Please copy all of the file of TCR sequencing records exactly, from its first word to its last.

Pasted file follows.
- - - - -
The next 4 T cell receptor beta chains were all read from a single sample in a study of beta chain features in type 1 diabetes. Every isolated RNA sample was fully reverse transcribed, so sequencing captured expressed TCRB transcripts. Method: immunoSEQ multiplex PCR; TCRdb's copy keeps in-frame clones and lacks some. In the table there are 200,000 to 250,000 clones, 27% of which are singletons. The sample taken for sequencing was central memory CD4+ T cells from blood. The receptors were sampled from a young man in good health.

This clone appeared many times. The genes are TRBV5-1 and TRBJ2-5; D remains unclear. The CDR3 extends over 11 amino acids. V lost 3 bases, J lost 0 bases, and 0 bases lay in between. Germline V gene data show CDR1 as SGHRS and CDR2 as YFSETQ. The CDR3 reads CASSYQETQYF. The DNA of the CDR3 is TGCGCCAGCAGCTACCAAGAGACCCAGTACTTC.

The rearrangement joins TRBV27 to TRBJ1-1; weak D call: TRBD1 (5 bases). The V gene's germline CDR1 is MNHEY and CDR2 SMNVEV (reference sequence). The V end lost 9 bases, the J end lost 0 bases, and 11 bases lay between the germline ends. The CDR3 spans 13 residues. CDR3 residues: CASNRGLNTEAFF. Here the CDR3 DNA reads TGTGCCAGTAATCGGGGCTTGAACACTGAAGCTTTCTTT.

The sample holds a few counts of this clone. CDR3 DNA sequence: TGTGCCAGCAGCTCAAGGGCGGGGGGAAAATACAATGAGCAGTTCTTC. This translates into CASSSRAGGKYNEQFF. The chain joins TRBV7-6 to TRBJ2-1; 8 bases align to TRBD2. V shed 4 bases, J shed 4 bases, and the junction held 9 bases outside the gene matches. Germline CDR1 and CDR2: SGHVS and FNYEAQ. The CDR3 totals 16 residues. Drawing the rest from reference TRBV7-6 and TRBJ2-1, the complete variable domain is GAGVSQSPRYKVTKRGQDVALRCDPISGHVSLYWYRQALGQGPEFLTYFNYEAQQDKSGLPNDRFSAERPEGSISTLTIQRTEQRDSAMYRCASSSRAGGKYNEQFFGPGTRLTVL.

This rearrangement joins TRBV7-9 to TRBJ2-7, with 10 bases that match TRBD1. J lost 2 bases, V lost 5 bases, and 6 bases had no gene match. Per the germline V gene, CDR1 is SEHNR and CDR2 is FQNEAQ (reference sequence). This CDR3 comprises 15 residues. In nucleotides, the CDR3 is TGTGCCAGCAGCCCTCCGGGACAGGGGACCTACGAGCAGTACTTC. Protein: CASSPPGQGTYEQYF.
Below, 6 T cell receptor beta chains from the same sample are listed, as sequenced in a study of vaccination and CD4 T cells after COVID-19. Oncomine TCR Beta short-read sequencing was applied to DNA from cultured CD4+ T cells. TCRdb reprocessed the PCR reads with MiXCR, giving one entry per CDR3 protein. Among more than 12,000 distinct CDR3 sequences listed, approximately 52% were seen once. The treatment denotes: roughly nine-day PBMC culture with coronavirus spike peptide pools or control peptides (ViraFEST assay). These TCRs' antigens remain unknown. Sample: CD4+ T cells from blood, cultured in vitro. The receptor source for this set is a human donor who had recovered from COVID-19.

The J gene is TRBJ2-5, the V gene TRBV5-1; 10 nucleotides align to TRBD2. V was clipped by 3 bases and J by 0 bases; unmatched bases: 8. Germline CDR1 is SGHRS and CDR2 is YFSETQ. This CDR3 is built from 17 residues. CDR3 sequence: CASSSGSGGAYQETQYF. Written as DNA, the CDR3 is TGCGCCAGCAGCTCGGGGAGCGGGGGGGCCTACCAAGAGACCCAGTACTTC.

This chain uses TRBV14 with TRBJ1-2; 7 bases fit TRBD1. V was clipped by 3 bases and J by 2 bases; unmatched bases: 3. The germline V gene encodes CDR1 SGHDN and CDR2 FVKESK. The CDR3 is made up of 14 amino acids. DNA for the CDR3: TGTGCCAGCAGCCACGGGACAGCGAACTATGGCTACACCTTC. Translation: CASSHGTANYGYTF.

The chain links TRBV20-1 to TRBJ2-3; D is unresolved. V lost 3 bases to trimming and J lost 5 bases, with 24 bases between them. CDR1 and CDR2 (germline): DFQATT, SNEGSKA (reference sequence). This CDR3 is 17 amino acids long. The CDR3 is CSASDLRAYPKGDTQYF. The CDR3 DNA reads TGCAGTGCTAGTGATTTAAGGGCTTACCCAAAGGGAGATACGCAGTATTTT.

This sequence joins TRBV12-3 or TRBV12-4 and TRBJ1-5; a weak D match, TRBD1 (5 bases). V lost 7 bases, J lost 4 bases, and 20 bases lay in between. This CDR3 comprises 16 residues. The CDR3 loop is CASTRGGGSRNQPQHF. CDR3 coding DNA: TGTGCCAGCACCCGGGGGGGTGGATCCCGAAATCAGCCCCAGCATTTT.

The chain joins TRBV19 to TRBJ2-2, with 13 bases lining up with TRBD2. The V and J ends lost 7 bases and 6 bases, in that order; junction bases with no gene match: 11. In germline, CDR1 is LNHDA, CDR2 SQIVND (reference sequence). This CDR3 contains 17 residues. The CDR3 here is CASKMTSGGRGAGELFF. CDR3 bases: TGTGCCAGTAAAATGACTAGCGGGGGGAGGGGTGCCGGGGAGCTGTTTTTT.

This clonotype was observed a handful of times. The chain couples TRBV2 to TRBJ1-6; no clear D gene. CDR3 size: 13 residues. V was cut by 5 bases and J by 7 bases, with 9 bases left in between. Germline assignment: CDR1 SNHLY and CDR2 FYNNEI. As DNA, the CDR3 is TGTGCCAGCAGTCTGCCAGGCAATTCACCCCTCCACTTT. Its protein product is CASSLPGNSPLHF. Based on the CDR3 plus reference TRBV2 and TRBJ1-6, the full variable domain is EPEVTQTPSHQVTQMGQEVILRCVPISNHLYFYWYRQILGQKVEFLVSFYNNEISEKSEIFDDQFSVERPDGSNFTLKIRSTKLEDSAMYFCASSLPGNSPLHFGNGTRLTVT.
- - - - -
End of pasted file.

The next 4 T cell receptor beta chains were all read from a single sample in a study of beta chain features in type 1 diabetes. Every isolated RNA sample was fully reverse transcribed, so sequencing captured expressed TCRB transcripts. Method: immunoSEQ multiplex PCR; TCRdb's copy keeps in-frame clones and lacks some. In the table there are 200,000 to 250,000 clones, 27% of which are singletons. The sample taken for sequencing was central memory CD4+ T cells from blood. The receptors were sampled from a young man in good health.

This clone appeared many times. The genes are TRBV5-1 and TRBJ2-5; D remains unclear. The CDR3 extends over 11 amino acids. V lost 3 bases, J lost 0 bases, and 0 bases lay in between. Germline V gene data show CDR1 as SGHRS and CDR2 as YFSETQ. The CDR3 reads CASSYQETQYF. The DNA of the CDR3 is TGCGCCAGCAGCTACCAAGAGACCCAGTACTTC.

The rearrangement joins TRBV27 to TRBJ1-1; weak D call: TRBD1 (5 bases). The V gene's germline CDR1 is MNHEY and CDR2 SMNVEV (reference sequence). The V end lost 9 bases, the J end lost 0 bases, and 11 bases lay between the germline ends. The CDR3 spans 13 residues. CDR3 residues: CASNRGLNTEAFF. Here the CDR3 DNA reads TGTGCCAGTAATCGGGGCTTGAACACTGAAGCTTTCTTT.

The sample holds a few counts of this clone. CDR3 DNA sequence: TGTGCCAGCAGCTCAAGGGCGGGGGGAAAATACAATGAGCAGTTCTTC. This translates into CASSSRAGGKYNEQFF. The chain joins TRBV7-6 to TRBJ2-1; 8 bases align to TRBD2. V shed 4 bases, J shed 4 bases, and the junction held 9 bases outside the gene matches. Germline CDR1 and CDR2: SGHVS and FNYEAQ. The CDR3 totals 16 residues. Drawing the rest from reference TRBV7-6 and TRBJ2-1, the complete variable domain is GAGVSQSPRYKVTKRGQDVALRCDPISGHVSLYWYRQALGQGPEFLTYFNYEAQQDKSGLPNDRFSAERPEGSISTLTIQRTEQRDSAMYRCASSSRAGGKYNEQFFGPGTRLTVL.

This rearrangement joins TRBV7-9 to TRBJ2-7, with 10 bases that match TRBD1. J lost 2 bases, V lost 5 bases, and 6 bases had no gene match. Per the germline V gene, CDR1 is SEHNR and CDR2 is FQNEAQ (reference sequence). This CDR3 comprises 15 residues. In nucleotides, the CDR3 is TGTGCCAGCAGCCCTCCGGGACAGGGGACCTACGAGCAGTACTTC. Protein: CASSPPGQGTYEQYF.
Below, 6 T cell receptor beta chains from the same sample are listed, as sequenced in a study of vaccination and CD4 T cells after COVID-19. Oncomine TCR Beta short-read sequencing was applied to DNA from cultured CD4+ T cells. TCRdb reprocessed the PCR reads with MiXCR, giving one entry per CDR3 protein. Among more than 12,000 distinct CDR3 sequences listed, approximately 52% were seen once. The treatment denotes: roughly nine-day PBMC culture with coronavirus spike peptide pools or control peptides (ViraFEST assay). These TCRs' antigens remain unknown. Sample: CD4+ T cells from blood, cultured in vitro. The receptor source for this set is a human donor who had recovered from COVID-19.

The J gene is TRBJ2-5, the V gene TRBV5-1; 10 nucleotides align to TRBD2. V was clipped by 3 bases and J by 0 bases; unmatched bases: 8. Germline CDR1 is SGHRS and CDR2 is YFSETQ. This CDR3 is built from 17 residues. CDR3 sequence: CASSSGSGGAYQETQYF. Written as DNA, the CDR3 is TGCGCCAGCAGCTCGGGGAGCGGGGGGGCCTACCAAGAGACCCAGTACTTC.

This chain uses TRBV14 with TRBJ1-2; 7 bases fit TRBD1. V was clipped by 3 bases and J by 2 bases; unmatched bases: 3. The germline V gene encodes CDR1 SGHDN and CDR2 FVKESK. The CDR3 is made up of 14 amino acids. DNA for the CDR3: TGTGCCAGCAGCCACGGGACAGCGAACTATGGCTACACCTTC. Translation: CASSHGTANYGYTF.

The chain links TRBV20-1 to TRBJ2-3; D is unresolved. V lost 3 bases to trimming and J lost 5 bases, with 24 bases between them. CDR1 and CDR2 (germline): DFQATT, SNEGSKA (reference sequence). This CDR3 is 17 amino acids long. The CDR3 is CSASDLRAYPKGDTQYF. The CDR3 DNA reads TGCAGTGCTAGTGATTTAAGGGCTTACCCAAAGGGAGATACGCAGTATTTT.

This sequence joins TRBV12-3 or TRBV12-4 and TRBJ1-5; a weak D match, TRBD1 (5 bases). V lost 7 bases, J lost 4 bases, and 20 bases lay in between. This CDR3 comprises 16 residues. The CDR3 loop is CASTRGGGSRNQPQHF. CDR3 coding DNA: TGTGCCAGCACCCGGGGGGGTGGATCCCGAAATCAGCCCCAGCATTTT.

The chain joins TRBV19 to TRBJ2-2, with 13 bases lining up with TRBD2. The V and J ends lost 7 bases and 6 bases, in that order; junction bases with no gene match: 11. In germline, CDR1 is LNHDA, CDR2 SQIVND (reference sequence). This CDR3 contains 17 residues. The CDR3 here is CASKMTSGGRGAGELFF. CDR3 bases: TGTGCCAGTAAAATGACTAGCGGGGGGAGGGGTGCCGGGGAGCTGTTTTTT.

This clonotype was observed a handful of times. The chain couples TRBV2 to TRBJ1-6; no clear D gene. CDR3 size: 13 residues. V was cut by 5 bases and J by 7 bases, with 9 bases left in between. Germline assignment: CDR1 SNHLY and CDR2 FYNNEI. As DNA, the CDR3 is TGTGCCAGCAGTCTGCCAGGCAATTCACCCCTCCACTTT. Its protein product is CASSLPGNSPLHF. Based on the CDR3 plus reference TRBV2 and TRBJ1-6, the full variable domain is EPEVTQTPSHQVTQMGQEVILRCVPISNHLYFYWYRQILGQKVEFLVSFYNNEISEKSEIFDDQFSVERPDGSNFTLKIRSTKLEDSAMYFCASSLPGNSPLHFGNGTRLTVT.